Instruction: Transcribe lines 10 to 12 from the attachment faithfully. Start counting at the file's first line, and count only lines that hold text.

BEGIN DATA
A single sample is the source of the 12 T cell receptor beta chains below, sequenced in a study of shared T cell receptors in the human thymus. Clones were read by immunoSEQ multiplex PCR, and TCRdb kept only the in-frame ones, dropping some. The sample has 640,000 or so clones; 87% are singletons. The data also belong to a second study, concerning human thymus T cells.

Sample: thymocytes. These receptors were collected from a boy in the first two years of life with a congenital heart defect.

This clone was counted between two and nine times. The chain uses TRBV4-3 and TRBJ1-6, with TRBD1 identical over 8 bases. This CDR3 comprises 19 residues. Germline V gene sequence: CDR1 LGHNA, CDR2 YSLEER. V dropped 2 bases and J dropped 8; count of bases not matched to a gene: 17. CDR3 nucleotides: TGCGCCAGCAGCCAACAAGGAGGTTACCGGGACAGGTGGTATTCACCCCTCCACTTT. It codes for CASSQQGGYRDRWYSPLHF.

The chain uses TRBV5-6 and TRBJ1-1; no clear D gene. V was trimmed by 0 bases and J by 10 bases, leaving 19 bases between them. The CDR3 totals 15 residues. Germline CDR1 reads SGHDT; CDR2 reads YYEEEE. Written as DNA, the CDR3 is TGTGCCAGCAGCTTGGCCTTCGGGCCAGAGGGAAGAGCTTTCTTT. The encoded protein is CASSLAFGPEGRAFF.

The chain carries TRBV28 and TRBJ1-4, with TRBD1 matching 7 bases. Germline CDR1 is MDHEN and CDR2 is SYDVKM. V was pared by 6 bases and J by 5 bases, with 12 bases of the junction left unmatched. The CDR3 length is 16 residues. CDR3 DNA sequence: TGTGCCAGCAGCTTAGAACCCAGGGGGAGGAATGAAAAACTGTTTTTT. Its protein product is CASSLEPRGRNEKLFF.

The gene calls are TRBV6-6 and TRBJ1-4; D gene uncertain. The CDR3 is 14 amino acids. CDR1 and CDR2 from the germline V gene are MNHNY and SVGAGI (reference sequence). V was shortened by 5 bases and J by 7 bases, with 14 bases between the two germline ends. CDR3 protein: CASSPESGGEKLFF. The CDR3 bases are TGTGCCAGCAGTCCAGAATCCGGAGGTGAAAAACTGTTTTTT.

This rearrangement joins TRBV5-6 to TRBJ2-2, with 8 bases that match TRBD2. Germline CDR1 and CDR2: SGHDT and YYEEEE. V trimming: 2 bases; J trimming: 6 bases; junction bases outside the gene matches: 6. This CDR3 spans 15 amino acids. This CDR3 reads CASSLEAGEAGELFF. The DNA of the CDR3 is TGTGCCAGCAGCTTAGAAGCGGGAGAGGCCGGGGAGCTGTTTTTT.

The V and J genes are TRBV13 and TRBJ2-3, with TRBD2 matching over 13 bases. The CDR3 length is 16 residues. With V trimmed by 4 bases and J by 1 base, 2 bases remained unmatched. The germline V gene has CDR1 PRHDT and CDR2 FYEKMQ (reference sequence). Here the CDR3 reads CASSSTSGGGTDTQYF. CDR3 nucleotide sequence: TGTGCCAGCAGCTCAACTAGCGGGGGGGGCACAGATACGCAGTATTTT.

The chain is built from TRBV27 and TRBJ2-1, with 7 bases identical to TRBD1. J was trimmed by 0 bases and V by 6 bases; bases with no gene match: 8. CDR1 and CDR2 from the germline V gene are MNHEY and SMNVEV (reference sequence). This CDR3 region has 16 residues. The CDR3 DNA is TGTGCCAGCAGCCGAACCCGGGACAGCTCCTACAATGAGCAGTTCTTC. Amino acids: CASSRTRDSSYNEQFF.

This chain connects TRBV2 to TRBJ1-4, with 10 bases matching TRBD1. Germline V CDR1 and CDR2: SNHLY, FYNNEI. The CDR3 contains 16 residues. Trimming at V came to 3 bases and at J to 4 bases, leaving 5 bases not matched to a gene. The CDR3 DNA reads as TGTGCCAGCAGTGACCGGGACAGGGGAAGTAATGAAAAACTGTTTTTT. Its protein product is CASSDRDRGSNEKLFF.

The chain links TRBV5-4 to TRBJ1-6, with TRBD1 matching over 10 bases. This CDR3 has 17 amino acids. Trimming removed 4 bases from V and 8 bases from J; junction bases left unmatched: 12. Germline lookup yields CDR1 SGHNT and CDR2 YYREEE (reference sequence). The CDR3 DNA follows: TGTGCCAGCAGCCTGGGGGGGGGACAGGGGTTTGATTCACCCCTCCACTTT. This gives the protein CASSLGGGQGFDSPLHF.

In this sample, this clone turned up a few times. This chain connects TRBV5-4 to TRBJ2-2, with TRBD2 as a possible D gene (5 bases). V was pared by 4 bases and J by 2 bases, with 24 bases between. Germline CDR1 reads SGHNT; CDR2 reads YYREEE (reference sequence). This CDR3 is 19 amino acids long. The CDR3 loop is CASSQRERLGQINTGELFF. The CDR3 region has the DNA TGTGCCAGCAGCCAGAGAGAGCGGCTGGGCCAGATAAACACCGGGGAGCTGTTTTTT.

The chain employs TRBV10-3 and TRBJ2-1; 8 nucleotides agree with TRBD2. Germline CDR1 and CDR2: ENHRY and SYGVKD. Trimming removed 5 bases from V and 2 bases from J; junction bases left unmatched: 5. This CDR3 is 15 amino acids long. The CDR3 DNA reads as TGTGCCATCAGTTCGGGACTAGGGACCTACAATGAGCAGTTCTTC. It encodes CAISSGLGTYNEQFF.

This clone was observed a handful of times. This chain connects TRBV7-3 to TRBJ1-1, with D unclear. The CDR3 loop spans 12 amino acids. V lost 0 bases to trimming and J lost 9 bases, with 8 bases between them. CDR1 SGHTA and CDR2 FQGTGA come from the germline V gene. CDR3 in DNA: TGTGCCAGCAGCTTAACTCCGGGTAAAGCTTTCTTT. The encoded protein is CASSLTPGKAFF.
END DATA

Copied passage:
This chain connects TRBV2 to TRBJ1-4, with 10 bases matching TRBD1. Germline V CDR1 and CDR2: SNHLY, FYNNEI. The CDR3 contains 16 residues. Trimming at V came to 3 bases and at J to 4 bases, leaving 5 bases not matched to a gene. The CDR3 DNA reads as TGTGCCAGCAGTGACCGGGACAGGGGAAGTAATGAAAAACTGTTTTTT. Its protein product is CASSDRDRGSNEKLFF.

The chain links TRBV5-4 to TRBJ1-6, with TRBD1 matching over 10 bases. This CDR3 has 17 amino acids. Trimming removed 4 bases from V and 8 bases from J; junction bases left unmatched: 12. Germline lookup yields CDR1 SGHNT and CDR2 YYREEE (reference sequence). The CDR3 DNA follows: TGTGCCAGCAGCCTGGGGGGGGGACAGGGGTTTGATTCACCCCTCCACTTT. This gives the protein CASSLGGGQGFDSPLHF.

In this sample, this clone turned up a few times. This chain connects TRBV5-4 to TRBJ2-2, with TRBD2 as a possible D gene (5 bases). V was pared by 4 bases and J by 2 bases, with 24 bases between. Germline CDR1 reads SGHNT; CDR2 reads YYREEE (reference sequence). This CDR3 is 19 amino acids long. The CDR3 loop is CASSQRERLGQINTGELFF. The CDR3 region has the DNA TGTGCCAGCAGCCAGAGAGAGCGGCTGGGCCAGATAAACACCGGGGAGCTGTTTTTT.